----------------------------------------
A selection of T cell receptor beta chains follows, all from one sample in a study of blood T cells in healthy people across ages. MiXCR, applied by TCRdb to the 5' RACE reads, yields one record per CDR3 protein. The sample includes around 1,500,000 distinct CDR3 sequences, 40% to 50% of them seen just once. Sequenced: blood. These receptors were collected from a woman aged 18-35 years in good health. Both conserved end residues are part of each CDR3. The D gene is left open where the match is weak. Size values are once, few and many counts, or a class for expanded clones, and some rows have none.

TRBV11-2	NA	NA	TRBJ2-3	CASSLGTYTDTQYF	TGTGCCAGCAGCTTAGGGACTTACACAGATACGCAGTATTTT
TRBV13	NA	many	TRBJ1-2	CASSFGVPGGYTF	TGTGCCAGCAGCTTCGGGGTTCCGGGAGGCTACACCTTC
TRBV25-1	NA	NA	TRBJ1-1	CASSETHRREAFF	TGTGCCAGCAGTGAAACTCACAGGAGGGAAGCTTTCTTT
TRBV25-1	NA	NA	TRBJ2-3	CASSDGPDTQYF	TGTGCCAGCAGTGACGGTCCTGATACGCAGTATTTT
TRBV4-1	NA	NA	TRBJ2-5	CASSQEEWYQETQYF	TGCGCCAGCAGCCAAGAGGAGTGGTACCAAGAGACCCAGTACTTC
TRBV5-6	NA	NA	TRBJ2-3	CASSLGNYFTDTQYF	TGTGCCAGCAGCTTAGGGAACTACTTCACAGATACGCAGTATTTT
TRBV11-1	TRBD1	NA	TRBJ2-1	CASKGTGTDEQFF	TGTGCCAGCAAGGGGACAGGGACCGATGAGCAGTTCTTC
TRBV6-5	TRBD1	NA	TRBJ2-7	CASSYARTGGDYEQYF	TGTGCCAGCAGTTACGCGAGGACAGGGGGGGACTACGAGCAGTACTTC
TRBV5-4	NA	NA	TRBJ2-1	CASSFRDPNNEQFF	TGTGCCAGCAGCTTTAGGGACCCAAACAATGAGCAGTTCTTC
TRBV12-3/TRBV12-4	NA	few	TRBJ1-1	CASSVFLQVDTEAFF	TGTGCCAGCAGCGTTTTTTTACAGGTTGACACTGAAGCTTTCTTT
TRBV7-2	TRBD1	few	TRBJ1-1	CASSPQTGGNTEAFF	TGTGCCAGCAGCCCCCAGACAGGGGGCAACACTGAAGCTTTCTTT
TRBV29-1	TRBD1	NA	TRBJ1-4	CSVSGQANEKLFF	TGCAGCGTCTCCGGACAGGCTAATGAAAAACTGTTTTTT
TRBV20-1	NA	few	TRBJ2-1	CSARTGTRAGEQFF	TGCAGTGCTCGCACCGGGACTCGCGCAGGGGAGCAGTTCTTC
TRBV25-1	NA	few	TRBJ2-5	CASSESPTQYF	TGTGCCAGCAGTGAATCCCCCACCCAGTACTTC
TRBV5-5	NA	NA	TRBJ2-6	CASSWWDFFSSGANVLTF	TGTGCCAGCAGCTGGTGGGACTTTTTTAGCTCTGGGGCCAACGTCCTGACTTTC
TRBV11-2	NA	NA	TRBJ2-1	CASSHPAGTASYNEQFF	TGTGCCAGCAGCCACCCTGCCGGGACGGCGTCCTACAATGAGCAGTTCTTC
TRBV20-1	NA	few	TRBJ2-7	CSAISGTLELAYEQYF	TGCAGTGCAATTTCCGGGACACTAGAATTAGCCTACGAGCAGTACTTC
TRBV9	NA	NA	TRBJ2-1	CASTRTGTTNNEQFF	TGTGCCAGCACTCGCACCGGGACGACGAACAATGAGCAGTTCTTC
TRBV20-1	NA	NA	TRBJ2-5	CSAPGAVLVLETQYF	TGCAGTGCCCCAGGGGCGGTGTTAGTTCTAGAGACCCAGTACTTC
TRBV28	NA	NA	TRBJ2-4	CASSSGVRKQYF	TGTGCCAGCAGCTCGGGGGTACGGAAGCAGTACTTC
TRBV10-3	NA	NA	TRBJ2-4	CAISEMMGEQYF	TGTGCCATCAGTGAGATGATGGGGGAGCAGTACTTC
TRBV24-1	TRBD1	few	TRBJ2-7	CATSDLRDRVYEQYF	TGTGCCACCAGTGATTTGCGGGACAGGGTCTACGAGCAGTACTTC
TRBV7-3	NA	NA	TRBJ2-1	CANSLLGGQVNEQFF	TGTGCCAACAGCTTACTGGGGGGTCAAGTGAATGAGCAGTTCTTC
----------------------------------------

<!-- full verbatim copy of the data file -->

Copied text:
A selection of T cell receptor beta chains follows, all from one sample in a study of blood T cells in healthy people across ages. MiXCR, applied by TCRdb to the 5' RACE reads, yields one record per CDR3 protein. The sample includes around 1,500,000 distinct CDR3 sequences, 40% to 50% of them seen just once. Sequenced: blood. These receptors were collected from a woman aged 18-35 years in good health. Both conserved end residues are part of each CDR3. The D gene is left open where the match is weak. Size values are once, few and many counts, or a class for expanded clones, and some rows have none.

TRBV11-2	NA	NA	TRBJ2-3	CASSLGTYTDTQYF	TGTGCCAGCAGCTTAGGGACTTACACAGATACGCAGTATTTT
TRBV13	NA	many	TRBJ1-2	CASSFGVPGGYTF	TGTGCCAGCAGCTTCGGGGTTCCGGGAGGCTACACCTTC
TRBV25-1	NA	NA	TRBJ1-1	CASSETHRREAFF	TGTGCCAGCAGTGAAACTCACAGGAGGGAAGCTTTCTTT
TRBV25-1	NA	NA	TRBJ2-3	CASSDGPDTQYF	TGTGCCAGCAGTGACGGTCCTGATACGCAGTATTTT
TRBV4-1	NA	NA	TRBJ2-5	CASSQEEWYQETQYF	TGCGCCAGCAGCCAAGAGGAGTGGTACCAAGAGACCCAGTACTTC
TRBV5-6	NA	NA	TRBJ2-3	CASSLGNYFTDTQYF	TGTGCCAGCAGCTTAGGGAACTACTTCACAGATACGCAGTATTTT
TRBV11-1	TRBD1	NA	TRBJ2-1	CASKGTGTDEQFF	TGTGCCAGCAAGGGGACAGGGACCGATGAGCAGTTCTTC
TRBV6-5	TRBD1	NA	TRBJ2-7	CASSYARTGGDYEQYF	TGTGCCAGCAGTTACGCGAGGACAGGGGGGGACTACGAGCAGTACTTC
TRBV5-4	NA	NA	TRBJ2-1	CASSFRDPNNEQFF	TGTGCCAGCAGCTTTAGGGACCCAAACAATGAGCAGTTCTTC
TRBV12-3/TRBV12-4	NA	few	TRBJ1-1	CASSVFLQVDTEAFF	TGTGCCAGCAGCGTTTTTTTACAGGTTGACACTGAAGCTTTCTTT
TRBV7-2	TRBD1	few	TRBJ1-1	CASSPQTGGNTEAFF	TGTGCCAGCAGCCCCCAGACAGGGGGCAACACTGAAGCTTTCTTT
TRBV29-1	TRBD1	NA	TRBJ1-4	CSVSGQANEKLFF	TGCAGCGTCTCCGGACAGGCTAATGAAAAACTGTTTTTT
TRBV20-1	NA	few	TRBJ2-1	CSARTGTRAGEQFF	TGCAGTGCTCGCACCGGGACTCGCGCAGGGGAGCAGTTCTTC
TRBV25-1	NA	few	TRBJ2-5	CASSESPTQYF	TGTGCCAGCAGTGAATCCCCCACCCAGTACTTC
TRBV5-5	NA	NA	TRBJ2-6	CASSWWDFFSSGANVLTF	TGTGCCAGCAGCTGGTGGGACTTTTTTAGCTCTGGGGCCAACGTCCTGACTTTC
TRBV11-2	NA	NA	TRBJ2-1	CASSHPAGTASYNEQFF	TGTGCCAGCAGCCACCCTGCCGGGACGGCGTCCTACAATGAGCAGTTCTTC
TRBV20-1	NA	few	TRBJ2-7	CSAISGTLELAYEQYF	TGCAGTGCAATTTCCGGGACACTAGAATTAGCCTACGAGCAGTACTTC
TRBV9	NA	NA	TRBJ2-1	CASTRTGTTNNEQFF	TGTGCCAGCACTCGCACCGGGACGACGAACAATGAGCAGTTCTTC
TRBV20-1	NA	NA	TRBJ2-5	CSAPGAVLVLETQYF	TGCAGTGCCCCAGGGGCGGTGTTAGTTCTAGAGACCCAGTACTTC
TRBV28	NA	NA	TRBJ2-4	CASSSGVRKQYF	TGTGCCAGCAGCTCGGGGGTACGGAAGCAGTACTTC
TRBV10-3	NA	NA	TRBJ2-4	CAISEMMGEQYF	TGTGCCATCAGTGAGATGATGGGGGAGCAGTACTTC
TRBV24-1	TRBD1	few	TRBJ2-7	CATSDLRDRVYEQYF	TGTGCCACCAGTGATTTGCGGGACAGGGTCTACGAGCAGTACTTC
TRBV7-3	NA	NA	TRBJ2-1	CANSLLGGQVNEQFF	TGTGCCAACAGCTTACTGGGGGGTCAAGTGAATGAGCAGTTCTTC